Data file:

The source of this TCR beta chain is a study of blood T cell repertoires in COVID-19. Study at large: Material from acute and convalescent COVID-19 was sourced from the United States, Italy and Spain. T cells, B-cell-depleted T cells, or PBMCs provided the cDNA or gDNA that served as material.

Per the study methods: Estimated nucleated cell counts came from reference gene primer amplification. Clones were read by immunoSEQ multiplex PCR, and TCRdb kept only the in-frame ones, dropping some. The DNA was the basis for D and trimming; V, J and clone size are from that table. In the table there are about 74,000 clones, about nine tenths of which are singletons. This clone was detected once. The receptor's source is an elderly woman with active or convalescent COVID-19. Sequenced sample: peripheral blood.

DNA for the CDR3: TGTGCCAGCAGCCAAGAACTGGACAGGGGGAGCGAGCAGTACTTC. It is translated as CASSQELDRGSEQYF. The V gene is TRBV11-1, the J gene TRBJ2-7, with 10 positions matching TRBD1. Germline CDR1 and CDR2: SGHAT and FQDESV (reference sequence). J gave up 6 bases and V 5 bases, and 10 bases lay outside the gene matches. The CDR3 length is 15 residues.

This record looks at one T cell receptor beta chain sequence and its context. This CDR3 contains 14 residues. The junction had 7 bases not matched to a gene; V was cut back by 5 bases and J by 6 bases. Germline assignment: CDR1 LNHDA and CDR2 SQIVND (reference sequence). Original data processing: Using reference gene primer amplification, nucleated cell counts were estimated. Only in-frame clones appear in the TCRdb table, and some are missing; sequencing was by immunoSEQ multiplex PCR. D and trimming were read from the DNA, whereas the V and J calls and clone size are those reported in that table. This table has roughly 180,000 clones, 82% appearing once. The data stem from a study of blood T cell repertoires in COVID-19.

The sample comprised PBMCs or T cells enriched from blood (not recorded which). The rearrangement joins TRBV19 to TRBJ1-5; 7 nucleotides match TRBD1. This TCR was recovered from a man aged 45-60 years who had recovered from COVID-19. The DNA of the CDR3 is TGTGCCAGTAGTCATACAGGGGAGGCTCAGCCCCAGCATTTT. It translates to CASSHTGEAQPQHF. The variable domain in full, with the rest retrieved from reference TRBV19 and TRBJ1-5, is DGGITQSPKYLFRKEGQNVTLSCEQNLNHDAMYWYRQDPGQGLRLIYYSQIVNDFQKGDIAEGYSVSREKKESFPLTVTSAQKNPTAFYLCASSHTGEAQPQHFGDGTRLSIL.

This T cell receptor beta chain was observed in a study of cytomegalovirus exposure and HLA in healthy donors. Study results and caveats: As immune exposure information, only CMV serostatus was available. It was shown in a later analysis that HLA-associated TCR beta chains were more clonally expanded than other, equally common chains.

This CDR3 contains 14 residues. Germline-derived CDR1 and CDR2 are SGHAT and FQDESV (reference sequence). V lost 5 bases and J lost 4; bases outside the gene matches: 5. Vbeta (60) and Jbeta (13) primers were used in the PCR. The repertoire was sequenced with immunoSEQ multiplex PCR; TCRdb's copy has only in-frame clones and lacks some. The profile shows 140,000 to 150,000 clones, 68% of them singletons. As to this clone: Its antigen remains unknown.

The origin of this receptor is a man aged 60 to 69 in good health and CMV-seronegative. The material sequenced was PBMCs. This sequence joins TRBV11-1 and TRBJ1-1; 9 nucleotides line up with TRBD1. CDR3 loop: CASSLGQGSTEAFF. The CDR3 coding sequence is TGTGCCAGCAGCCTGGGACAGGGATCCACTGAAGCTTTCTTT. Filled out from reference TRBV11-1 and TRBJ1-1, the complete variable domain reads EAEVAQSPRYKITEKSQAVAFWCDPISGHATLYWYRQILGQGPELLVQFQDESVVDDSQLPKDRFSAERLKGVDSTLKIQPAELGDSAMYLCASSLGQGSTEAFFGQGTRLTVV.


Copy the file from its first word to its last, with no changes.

The source of this TCR beta chain is a study of blood T cell repertoires in COVID-19. Study at large: Material from acute and convalescent COVID-19 was sourced from the United States, Italy and Spain. T cells, B-cell-depleted T cells, or PBMCs provided the cDNA or gDNA that served as material.

Per the study methods: Estimated nucleated cell counts came from reference gene primer amplification. Clones were read by immunoSEQ multiplex PCR, and TCRdb kept only the in-frame ones, dropping some. The DNA was the basis for D and trimming; V, J and clone size are from that table. In the table there are about 74,000 clones, about nine tenths of which are singletons. This clone was detected once. The receptor's source is an elderly woman with active or convalescent COVID-19. Sequenced sample: peripheral blood.

DNA for the CDR3: TGTGCCAGCAGCCAAGAACTGGACAGGGGGAGCGAGCAGTACTTC. It is translated as CASSQELDRGSEQYF. The V gene is TRBV11-1, the J gene TRBJ2-7, with 10 positions matching TRBD1. Germline CDR1 and CDR2: SGHAT and FQDESV (reference sequence). J gave up 6 bases and V 5 bases, and 10 bases lay outside the gene matches. The CDR3 length is 15 residues.

This record looks at one T cell receptor beta chain sequence and its context. This CDR3 contains 14 residues. The junction had 7 bases not matched to a gene; V was cut back by 5 bases and J by 6 bases. Germline assignment: CDR1 LNHDA and CDR2 SQIVND (reference sequence). Original data processing: Using reference gene primer amplification, nucleated cell counts were estimated. Only in-frame clones appear in the TCRdb table, and some are missing; sequencing was by immunoSEQ multiplex PCR. D and trimming were read from the DNA, whereas the V and J calls and clone size are those reported in that table. This table has roughly 180,000 clones, 82% appearing once. The data stem from a study of blood T cell repertoires in COVID-19.

The sample comprised PBMCs or T cells enriched from blood (not recorded which). The rearrangement joins TRBV19 to TRBJ1-5; 7 nucleotides match TRBD1. This TCR was recovered from a man aged 45-60 years who had recovered from COVID-19. The DNA of the CDR3 is TGTGCCAGTAGTCATACAGGGGAGGCTCAGCCCCAGCATTTT. It translates to CASSHTGEAQPQHF. The variable domain in full, with the rest retrieved from reference TRBV19 and TRBJ1-5, is DGGITQSPKYLFRKEGQNVTLSCEQNLNHDAMYWYRQDPGQGLRLIYYSQIVNDFQKGDIAEGYSVSREKKESFPLTVTSAQKNPTAFYLCASSHTGEAQPQHFGDGTRLSIL.

This T cell receptor beta chain was observed in a study of cytomegalovirus exposure and HLA in healthy donors. Study results and caveats: As immune exposure information, only CMV serostatus was available. It was shown in a later analysis that HLA-associated TCR beta chains were more clonally expanded than other, equally common chains.

This CDR3 contains 14 residues. Germline-derived CDR1 and CDR2 are SGHAT and FQDESV (reference sequence). V lost 5 bases and J lost 4; bases outside the gene matches: 5. Vbeta (60) and Jbeta (13) primers were used in the PCR. The repertoire was sequenced with immunoSEQ multiplex PCR; TCRdb's copy has only in-frame clones and lacks some. The profile shows 140,000 to 150,000 clones, 68% of them singletons. As to this clone: Its antigen remains unknown.

The origin of this receptor is a man aged 60 to 69 in good health and CMV-seronegative. The material sequenced was PBMCs. This sequence joins TRBV11-1 and TRBJ1-1; 9 nucleotides line up with TRBD1. CDR3 loop: CASSLGQGSTEAFF. The CDR3 coding sequence is TGTGCCAGCAGCCTGGGACAGGGATCCACTGAAGCTTTCTTT. Filled out from reference TRBV11-1 and TRBJ1-1, the complete variable domain reads EAEVAQSPRYKITEKSQAVAFWCDPISGHATLYWYRQILGQGPELLVQFQDESVVDDSQLPKDRFSAERLKGVDSTLKIQPAELGDSAMYLCASSLGQGSTEAFFGQGTRLTVV.